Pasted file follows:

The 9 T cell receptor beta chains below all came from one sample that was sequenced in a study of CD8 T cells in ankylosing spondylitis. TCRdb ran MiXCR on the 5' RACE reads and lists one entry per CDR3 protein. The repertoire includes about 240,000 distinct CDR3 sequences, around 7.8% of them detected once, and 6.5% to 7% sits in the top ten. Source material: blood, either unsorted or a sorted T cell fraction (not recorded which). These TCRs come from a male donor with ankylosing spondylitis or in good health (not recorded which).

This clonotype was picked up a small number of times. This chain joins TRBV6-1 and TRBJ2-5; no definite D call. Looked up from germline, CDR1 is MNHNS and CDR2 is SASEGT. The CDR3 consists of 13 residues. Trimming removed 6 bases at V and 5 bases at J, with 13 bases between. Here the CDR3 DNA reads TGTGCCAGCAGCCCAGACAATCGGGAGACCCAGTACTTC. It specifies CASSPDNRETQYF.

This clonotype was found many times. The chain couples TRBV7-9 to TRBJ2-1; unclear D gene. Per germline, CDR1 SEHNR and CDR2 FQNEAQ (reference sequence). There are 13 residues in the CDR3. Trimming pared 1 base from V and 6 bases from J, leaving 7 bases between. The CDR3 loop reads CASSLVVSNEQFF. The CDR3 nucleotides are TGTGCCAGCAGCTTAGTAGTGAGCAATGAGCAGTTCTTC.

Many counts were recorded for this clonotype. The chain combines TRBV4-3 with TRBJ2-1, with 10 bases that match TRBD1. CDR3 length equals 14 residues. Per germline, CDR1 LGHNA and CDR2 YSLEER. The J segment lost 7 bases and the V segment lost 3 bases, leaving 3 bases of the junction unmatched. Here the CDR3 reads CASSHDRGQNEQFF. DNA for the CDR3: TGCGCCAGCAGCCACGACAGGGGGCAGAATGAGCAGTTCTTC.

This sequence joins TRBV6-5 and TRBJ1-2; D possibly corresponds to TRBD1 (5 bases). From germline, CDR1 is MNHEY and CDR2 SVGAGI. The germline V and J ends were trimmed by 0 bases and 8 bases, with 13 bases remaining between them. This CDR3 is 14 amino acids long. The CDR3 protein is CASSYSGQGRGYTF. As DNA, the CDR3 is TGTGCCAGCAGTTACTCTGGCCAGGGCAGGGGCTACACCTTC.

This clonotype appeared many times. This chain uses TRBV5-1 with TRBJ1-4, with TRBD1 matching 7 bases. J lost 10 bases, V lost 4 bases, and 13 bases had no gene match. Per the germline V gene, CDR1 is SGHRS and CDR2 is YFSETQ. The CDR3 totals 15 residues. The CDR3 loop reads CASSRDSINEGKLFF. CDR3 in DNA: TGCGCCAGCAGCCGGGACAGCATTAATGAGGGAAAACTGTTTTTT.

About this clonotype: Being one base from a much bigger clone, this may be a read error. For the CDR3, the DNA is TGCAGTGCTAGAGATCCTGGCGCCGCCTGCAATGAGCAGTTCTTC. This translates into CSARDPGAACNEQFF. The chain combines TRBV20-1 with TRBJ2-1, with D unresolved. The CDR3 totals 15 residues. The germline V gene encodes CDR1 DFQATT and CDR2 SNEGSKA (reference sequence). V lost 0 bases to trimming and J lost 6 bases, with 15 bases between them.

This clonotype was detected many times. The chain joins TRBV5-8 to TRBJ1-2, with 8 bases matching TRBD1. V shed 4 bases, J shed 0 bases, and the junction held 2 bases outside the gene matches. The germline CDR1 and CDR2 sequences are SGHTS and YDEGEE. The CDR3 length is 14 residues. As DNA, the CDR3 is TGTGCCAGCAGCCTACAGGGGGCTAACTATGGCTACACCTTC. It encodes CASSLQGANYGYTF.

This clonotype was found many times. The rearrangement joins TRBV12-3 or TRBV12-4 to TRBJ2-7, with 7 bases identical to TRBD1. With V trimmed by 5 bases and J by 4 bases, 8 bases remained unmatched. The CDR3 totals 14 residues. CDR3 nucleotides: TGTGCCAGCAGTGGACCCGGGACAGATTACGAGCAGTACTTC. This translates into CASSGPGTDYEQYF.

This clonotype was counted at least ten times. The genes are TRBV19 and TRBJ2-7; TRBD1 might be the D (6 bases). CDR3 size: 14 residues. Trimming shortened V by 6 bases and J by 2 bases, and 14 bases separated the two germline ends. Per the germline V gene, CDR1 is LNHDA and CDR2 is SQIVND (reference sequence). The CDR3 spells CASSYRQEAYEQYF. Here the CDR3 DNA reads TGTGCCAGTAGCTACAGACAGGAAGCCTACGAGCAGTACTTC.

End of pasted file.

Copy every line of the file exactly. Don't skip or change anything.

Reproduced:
The 9 T cell receptor beta chains below all came from one sample that was sequenced in a study of CD8 T cells in ankylosing spondylitis. TCRdb ran MiXCR on the 5' RACE reads and lists one entry per CDR3 protein. The repertoire includes about 240,000 distinct CDR3 sequences, around 7.8% of them detected once, and 6.5% to 7% sits in the top ten. Source material: blood, either unsorted or a sorted T cell fraction (not recorded which). These TCRs come from a male donor with ankylosing spondylitis or in good health (not recorded which).

This clonotype was picked up a small number of times. This chain joins TRBV6-1 and TRBJ2-5; no definite D call. Looked up from germline, CDR1 is MNHNS and CDR2 is SASEGT. The CDR3 consists of 13 residues. Trimming removed 6 bases at V and 5 bases at J, with 13 bases between. Here the CDR3 DNA reads TGTGCCAGCAGCCCAGACAATCGGGAGACCCAGTACTTC. It specifies CASSPDNRETQYF.

This clonotype was found many times. The chain couples TRBV7-9 to TRBJ2-1; unclear D gene. Per germline, CDR1 SEHNR and CDR2 FQNEAQ (reference sequence). There are 13 residues in the CDR3. Trimming pared 1 base from V and 6 bases from J, leaving 7 bases between. The CDR3 loop reads CASSLVVSNEQFF. The CDR3 nucleotides are TGTGCCAGCAGCTTAGTAGTGAGCAATGAGCAGTTCTTC.

Many counts were recorded for this clonotype. The chain combines TRBV4-3 with TRBJ2-1, with 10 bases that match TRBD1. CDR3 length equals 14 residues. Per germline, CDR1 LGHNA and CDR2 YSLEER. The J segment lost 7 bases and the V segment lost 3 bases, leaving 3 bases of the junction unmatched. Here the CDR3 reads CASSHDRGQNEQFF. DNA for the CDR3: TGCGCCAGCAGCCACGACAGGGGGCAGAATGAGCAGTTCTTC.

This sequence joins TRBV6-5 and TRBJ1-2; D possibly corresponds to TRBD1 (5 bases). From germline, CDR1 is MNHEY and CDR2 SVGAGI. The germline V and J ends were trimmed by 0 bases and 8 bases, with 13 bases remaining between them. This CDR3 is 14 amino acids long. The CDR3 protein is CASSYSGQGRGYTF. As DNA, the CDR3 is TGTGCCAGCAGTTACTCTGGCCAGGGCAGGGGCTACACCTTC.

This clonotype appeared many times. This chain uses TRBV5-1 with TRBJ1-4, with TRBD1 matching 7 bases. J lost 10 bases, V lost 4 bases, and 13 bases had no gene match. Per the germline V gene, CDR1 is SGHRS and CDR2 is YFSETQ. The CDR3 totals 15 residues. The CDR3 loop reads CASSRDSINEGKLFF. CDR3 in DNA: TGCGCCAGCAGCCGGGACAGCATTAATGAGGGAAAACTGTTTTTT.

About this clonotype: Being one base from a much bigger clone, this may be a read error. For the CDR3, the DNA is TGCAGTGCTAGAGATCCTGGCGCCGCCTGCAATGAGCAGTTCTTC. This translates into CSARDPGAACNEQFF. The chain combines TRBV20-1 with TRBJ2-1, with D unresolved. The CDR3 totals 15 residues. The germline V gene encodes CDR1 DFQATT and CDR2 SNEGSKA (reference sequence). V lost 0 bases to trimming and J lost 6 bases, with 15 bases between them.

This clonotype was detected many times. The chain joins TRBV5-8 to TRBJ1-2, with 8 bases matching TRBD1. V shed 4 bases, J shed 0 bases, and the junction held 2 bases outside the gene matches. The germline CDR1 and CDR2 sequences are SGHTS and YDEGEE. The CDR3 length is 14 residues. As DNA, the CDR3 is TGTGCCAGCAGCCTACAGGGGGCTAACTATGGCTACACCTTC. It encodes CASSLQGANYGYTF.

This clonotype was found many times. The rearrangement joins TRBV12-3 or TRBV12-4 to TRBJ2-7, with 7 bases identical to TRBD1. With V trimmed by 5 bases and J by 4 bases, 8 bases remained unmatched. The CDR3 totals 14 residues. CDR3 nucleotides: TGTGCCAGCAGTGGACCCGGGACAGATTACGAGCAGTACTTC. This translates into CASSGPGTDYEQYF.

This clonotype was counted at least ten times. The genes are TRBV19 and TRBJ2-7; TRBD1 might be the D (6 bases). CDR3 size: 14 residues. Trimming shortened V by 6 bases and J by 2 bases, and 14 bases separated the two germline ends. Per the germline V gene, CDR1 is LNHDA and CDR2 is SQIVND (reference sequence). The CDR3 spells CASSYRQEAYEQYF. Here the CDR3 DNA reads TGTGCCAGTAGCTACAGACAGGAAGCCTACGAGCAGTACTTC.